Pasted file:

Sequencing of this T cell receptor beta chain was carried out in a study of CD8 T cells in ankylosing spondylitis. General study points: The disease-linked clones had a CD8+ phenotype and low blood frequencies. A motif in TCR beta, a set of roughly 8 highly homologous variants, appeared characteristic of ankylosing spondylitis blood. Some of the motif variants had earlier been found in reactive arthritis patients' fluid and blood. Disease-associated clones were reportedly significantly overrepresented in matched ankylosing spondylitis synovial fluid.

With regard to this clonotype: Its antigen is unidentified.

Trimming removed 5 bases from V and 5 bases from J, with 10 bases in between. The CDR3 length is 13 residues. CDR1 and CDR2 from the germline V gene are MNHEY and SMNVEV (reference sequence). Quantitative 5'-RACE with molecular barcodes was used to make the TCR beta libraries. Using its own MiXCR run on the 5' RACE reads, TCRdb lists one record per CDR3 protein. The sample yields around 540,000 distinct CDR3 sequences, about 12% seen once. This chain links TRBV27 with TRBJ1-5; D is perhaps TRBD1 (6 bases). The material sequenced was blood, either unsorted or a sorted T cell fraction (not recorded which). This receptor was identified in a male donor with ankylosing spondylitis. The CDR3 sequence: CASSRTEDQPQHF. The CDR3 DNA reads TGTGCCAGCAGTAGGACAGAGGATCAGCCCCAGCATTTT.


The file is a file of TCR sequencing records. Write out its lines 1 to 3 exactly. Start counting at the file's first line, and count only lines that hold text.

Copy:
Sequencing of this T cell receptor beta chain was carried out in a study of CD8 T cells in ankylosing spondylitis. General study points: The disease-linked clones had a CD8+ phenotype and low blood frequencies. A motif in TCR beta, a set of roughly 8 highly homologous variants, appeared characteristic of ankylosing spondylitis blood. Some of the motif variants had earlier been found in reactive arthritis patients' fluid and blood. Disease-associated clones were reportedly significantly overrepresented in matched ankylosing spondylitis synovial fluid.

With regard to this clonotype: Its antigen is unidentified.

Trimming removed 5 bases from V and 5 bases from J, with 10 bases in between. The CDR3 length is 13 residues. CDR1 and CDR2 from the germline V gene are MNHEY and SMNVEV (reference sequence). Quantitative 5'-RACE with molecular barcodes was used to make the TCR beta libraries. Using its own MiXCR run on the 5' RACE reads, TCRdb lists one record per CDR3 protein. The sample yields around 540,000 distinct CDR3 sequences, about 12% seen once. This chain links TRBV27 with TRBJ1-5; D is perhaps TRBD1 (6 bases). The material sequenced was blood, either unsorted or a sorted T cell fraction (not recorded which). This receptor was identified in a male donor with ankylosing spondylitis. The CDR3 sequence: CASSRTEDQPQHF. The CDR3 DNA reads TGTGCCAGCAGTAGGACAGAGGATCAGCCCCAGCATTTT.